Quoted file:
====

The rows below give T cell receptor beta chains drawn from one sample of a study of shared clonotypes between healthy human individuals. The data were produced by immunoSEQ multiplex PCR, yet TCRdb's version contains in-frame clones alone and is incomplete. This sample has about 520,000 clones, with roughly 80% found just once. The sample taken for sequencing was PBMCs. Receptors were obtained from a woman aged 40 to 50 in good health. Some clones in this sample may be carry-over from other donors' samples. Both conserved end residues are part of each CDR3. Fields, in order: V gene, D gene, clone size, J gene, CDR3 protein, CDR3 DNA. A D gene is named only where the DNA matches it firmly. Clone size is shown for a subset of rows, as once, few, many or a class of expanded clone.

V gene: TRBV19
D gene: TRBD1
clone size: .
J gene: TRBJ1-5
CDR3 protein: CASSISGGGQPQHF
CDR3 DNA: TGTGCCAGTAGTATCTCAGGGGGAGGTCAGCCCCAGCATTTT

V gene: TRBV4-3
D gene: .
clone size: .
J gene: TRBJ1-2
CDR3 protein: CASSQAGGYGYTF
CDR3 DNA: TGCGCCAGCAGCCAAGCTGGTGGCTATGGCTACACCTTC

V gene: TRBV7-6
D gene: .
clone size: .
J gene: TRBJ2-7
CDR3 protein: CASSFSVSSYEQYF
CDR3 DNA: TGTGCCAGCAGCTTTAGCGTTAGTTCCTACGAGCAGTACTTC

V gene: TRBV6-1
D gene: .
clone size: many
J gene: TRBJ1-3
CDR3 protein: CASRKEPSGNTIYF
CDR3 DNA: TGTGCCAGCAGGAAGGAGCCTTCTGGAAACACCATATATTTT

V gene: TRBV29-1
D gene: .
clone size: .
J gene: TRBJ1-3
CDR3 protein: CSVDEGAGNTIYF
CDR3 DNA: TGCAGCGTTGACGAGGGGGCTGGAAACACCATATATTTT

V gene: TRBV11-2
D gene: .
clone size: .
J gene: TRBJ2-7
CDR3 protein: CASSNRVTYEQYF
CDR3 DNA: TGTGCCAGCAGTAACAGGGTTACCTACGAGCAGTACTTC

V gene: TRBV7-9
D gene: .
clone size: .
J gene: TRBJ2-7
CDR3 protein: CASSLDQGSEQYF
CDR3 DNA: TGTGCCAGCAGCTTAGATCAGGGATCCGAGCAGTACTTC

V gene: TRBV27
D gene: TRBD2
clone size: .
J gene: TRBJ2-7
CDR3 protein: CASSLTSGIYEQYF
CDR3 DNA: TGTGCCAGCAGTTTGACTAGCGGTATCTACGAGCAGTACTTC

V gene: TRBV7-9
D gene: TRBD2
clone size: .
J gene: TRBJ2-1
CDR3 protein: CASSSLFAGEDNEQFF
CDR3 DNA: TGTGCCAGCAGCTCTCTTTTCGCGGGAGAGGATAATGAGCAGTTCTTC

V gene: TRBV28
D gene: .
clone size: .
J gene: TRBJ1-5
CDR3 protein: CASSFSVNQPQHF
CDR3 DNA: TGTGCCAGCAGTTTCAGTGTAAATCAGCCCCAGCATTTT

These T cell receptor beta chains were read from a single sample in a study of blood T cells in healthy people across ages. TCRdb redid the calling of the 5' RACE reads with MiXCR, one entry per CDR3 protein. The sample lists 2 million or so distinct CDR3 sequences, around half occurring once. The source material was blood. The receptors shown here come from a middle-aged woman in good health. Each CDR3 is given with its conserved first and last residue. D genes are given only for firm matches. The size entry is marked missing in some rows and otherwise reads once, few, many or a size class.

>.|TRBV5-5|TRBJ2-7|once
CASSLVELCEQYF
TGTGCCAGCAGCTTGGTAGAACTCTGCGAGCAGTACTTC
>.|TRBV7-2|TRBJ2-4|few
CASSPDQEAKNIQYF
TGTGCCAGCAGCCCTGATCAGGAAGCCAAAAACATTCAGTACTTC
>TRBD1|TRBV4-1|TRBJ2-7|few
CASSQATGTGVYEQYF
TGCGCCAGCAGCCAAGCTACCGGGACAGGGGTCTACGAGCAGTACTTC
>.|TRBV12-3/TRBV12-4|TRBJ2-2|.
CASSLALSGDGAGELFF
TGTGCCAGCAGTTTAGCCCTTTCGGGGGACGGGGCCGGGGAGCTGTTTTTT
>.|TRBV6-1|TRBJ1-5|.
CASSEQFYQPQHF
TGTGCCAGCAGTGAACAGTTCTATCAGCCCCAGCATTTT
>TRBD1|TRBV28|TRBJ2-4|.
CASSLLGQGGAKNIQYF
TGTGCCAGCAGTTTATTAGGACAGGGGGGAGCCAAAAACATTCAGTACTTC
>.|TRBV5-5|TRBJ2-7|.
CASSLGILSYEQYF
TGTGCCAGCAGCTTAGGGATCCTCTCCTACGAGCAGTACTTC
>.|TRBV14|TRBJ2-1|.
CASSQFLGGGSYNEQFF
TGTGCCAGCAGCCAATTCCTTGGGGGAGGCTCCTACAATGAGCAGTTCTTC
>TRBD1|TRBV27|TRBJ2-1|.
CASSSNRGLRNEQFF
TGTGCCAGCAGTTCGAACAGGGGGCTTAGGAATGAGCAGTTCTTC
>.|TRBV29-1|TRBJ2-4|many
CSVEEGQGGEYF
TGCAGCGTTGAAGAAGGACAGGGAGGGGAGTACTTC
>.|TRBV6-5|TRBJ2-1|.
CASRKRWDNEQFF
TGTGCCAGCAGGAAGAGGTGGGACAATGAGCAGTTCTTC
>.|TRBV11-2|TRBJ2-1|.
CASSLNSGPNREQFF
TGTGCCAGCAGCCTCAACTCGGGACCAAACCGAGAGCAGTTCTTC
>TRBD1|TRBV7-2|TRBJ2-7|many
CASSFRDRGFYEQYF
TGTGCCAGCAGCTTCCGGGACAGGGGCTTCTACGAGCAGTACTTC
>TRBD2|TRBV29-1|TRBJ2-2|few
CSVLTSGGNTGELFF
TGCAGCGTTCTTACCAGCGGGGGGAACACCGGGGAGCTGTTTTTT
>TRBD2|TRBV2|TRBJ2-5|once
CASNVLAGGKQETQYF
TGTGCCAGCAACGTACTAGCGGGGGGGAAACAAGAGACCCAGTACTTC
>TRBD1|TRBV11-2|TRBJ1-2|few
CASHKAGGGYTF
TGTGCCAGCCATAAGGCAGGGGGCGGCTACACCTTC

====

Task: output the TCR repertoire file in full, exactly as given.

The rows below give T cell receptor beta chains drawn from one sample of a study of shared clonotypes between healthy human individuals. The data were produced by immunoSEQ multiplex PCR, yet TCRdb's version contains in-frame clones alone and is incomplete. This sample has about 520,000 clones, with roughly 80% found just once. The sample taken for sequencing was PBMCs. Receptors were obtained from a woman aged 40 to 50 in good health. Some clones in this sample may be carry-over from other donors' samples. Both conserved end residues are part of each CDR3. Fields, in order: V gene, D gene, clone size, J gene, CDR3 protein, CDR3 DNA. A D gene is named only where the DNA matches it firmly. Clone size is shown for a subset of rows, as once, few, many or a class of expanded clone.

V gene: TRBV19
D gene: TRBD1
clone size: .
J gene: TRBJ1-5
CDR3 protein: CASSISGGGQPQHF
CDR3 DNA: TGTGCCAGTAGTATCTCAGGGGGAGGTCAGCCCCAGCATTTT

V gene: TRBV4-3
D gene: .
clone size: .
J gene: TRBJ1-2
CDR3 protein: CASSQAGGYGYTF
CDR3 DNA: TGCGCCAGCAGCCAAGCTGGTGGCTATGGCTACACCTTC

V gene: TRBV7-6
D gene: .
clone size: .
J gene: TRBJ2-7
CDR3 protein: CASSFSVSSYEQYF
CDR3 DNA: TGTGCCAGCAGCTTTAGCGTTAGTTCCTACGAGCAGTACTTC

V gene: TRBV6-1
D gene: .
clone size: many
J gene: TRBJ1-3
CDR3 protein: CASRKEPSGNTIYF
CDR3 DNA: TGTGCCAGCAGGAAGGAGCCTTCTGGAAACACCATATATTTT

V gene: TRBV29-1
D gene: .
clone size: .
J gene: TRBJ1-3
CDR3 protein: CSVDEGAGNTIYF
CDR3 DNA: TGCAGCGTTGACGAGGGGGCTGGAAACACCATATATTTT

V gene: TRBV11-2
D gene: .
clone size: .
J gene: TRBJ2-7
CDR3 protein: CASSNRVTYEQYF
CDR3 DNA: TGTGCCAGCAGTAACAGGGTTACCTACGAGCAGTACTTC

V gene: TRBV7-9
D gene: .
clone size: .
J gene: TRBJ2-7
CDR3 protein: CASSLDQGSEQYF
CDR3 DNA: TGTGCCAGCAGCTTAGATCAGGGATCCGAGCAGTACTTC

V gene: TRBV27
D gene: TRBD2
clone size: .
J gene: TRBJ2-7
CDR3 protein: CASSLTSGIYEQYF
CDR3 DNA: TGTGCCAGCAGTTTGACTAGCGGTATCTACGAGCAGTACTTC

V gene: TRBV7-9
D gene: TRBD2
clone size: .
J gene: TRBJ2-1
CDR3 protein: CASSSLFAGEDNEQFF
CDR3 DNA: TGTGCCAGCAGCTCTCTTTTCGCGGGAGAGGATAATGAGCAGTTCTTC

V gene: TRBV28
D gene: .
clone size: .
J gene: TRBJ1-5
CDR3 protein: CASSFSVNQPQHF
CDR3 DNA: TGTGCCAGCAGTTTCAGTGTAAATCAGCCCCAGCATTTT

These T cell receptor beta chains were read from a single sample in a study of blood T cells in healthy people across ages. TCRdb redid the calling of the 5' RACE reads with MiXCR, one entry per CDR3 protein. The sample lists 2 million or so distinct CDR3 sequences, around half occurring once. The source material was blood. The receptors shown here come from a middle-aged woman in good health. Each CDR3 is given with its conserved first and last residue. D genes are given only for firm matches. The size entry is marked missing in some rows and otherwise reads once, few, many or a size class.

>.|TRBV5-5|TRBJ2-7|once
CASSLVELCEQYF
TGTGCCAGCAGCTTGGTAGAACTCTGCGAGCAGTACTTC
>.|TRBV7-2|TRBJ2-4|few
CASSPDQEAKNIQYF
TGTGCCAGCAGCCCTGATCAGGAAGCCAAAAACATTCAGTACTTC
>TRBD1|TRBV4-1|TRBJ2-7|few
CASSQATGTGVYEQYF
TGCGCCAGCAGCCAAGCTACCGGGACAGGGGTCTACGAGCAGTACTTC
>.|TRBV12-3/TRBV12-4|TRBJ2-2|.
CASSLALSGDGAGELFF
TGTGCCAGCAGTTTAGCCCTTTCGGGGGACGGGGCCGGGGAGCTGTTTTTT
>.|TRBV6-1|TRBJ1-5|.
CASSEQFYQPQHF
TGTGCCAGCAGTGAACAGTTCTATCAGCCCCAGCATTTT
>TRBD1|TRBV28|TRBJ2-4|.
CASSLLGQGGAKNIQYF
TGTGCCAGCAGTTTATTAGGACAGGGGGGAGCCAAAAACATTCAGTACTTC
>.|TRBV5-5|TRBJ2-7|.
CASSLGILSYEQYF
TGTGCCAGCAGCTTAGGGATCCTCTCCTACGAGCAGTACTTC
>.|TRBV14|TRBJ2-1|.
CASSQFLGGGSYNEQFF
TGTGCCAGCAGCCAATTCCTTGGGGGAGGCTCCTACAATGAGCAGTTCTTC
>TRBD1|TRBV27|TRBJ2-1|.
CASSSNRGLRNEQFF
TGTGCCAGCAGTTCGAACAGGGGGCTTAGGAATGAGCAGTTCTTC
>.|TRBV29-1|TRBJ2-4|many
CSVEEGQGGEYF
TGCAGCGTTGAAGAAGGACAGGGAGGGGAGTACTTC
>.|TRBV6-5|TRBJ2-1|.
CASRKRWDNEQFF
TGTGCCAGCAGGAAGAGGTGGGACAATGAGCAGTTCTTC
>.|TRBV11-2|TRBJ2-1|.
CASSLNSGPNREQFF
TGTGCCAGCAGCCTCAACTCGGGACCAAACCGAGAGCAGTTCTTC
>TRBD1|TRBV7-2|TRBJ2-7|many
CASSFRDRGFYEQYF
TGTGCCAGCAGCTTCCGGGACAGGGGCTTCTACGAGCAGTACTTC
>TRBD2|TRBV29-1|TRBJ2-2|few
CSVLTSGGNTGELFF
TGCAGCGTTCTTACCAGCGGGGGGAACACCGGGGAGCTGTTTTTT
>TRBD2|TRBV2|TRBJ2-5|once
CASNVLAGGKQETQYF
TGTGCCAGCAACGTACTAGCGGGGGGGAAACAAGAGACCCAGTACTTC
>TRBD1|TRBV11-2|TRBJ1-2|few
CASHKAGGGYTF
TGTGCCAGCCATAAGGCAGGGGGCGGCTACACCTTC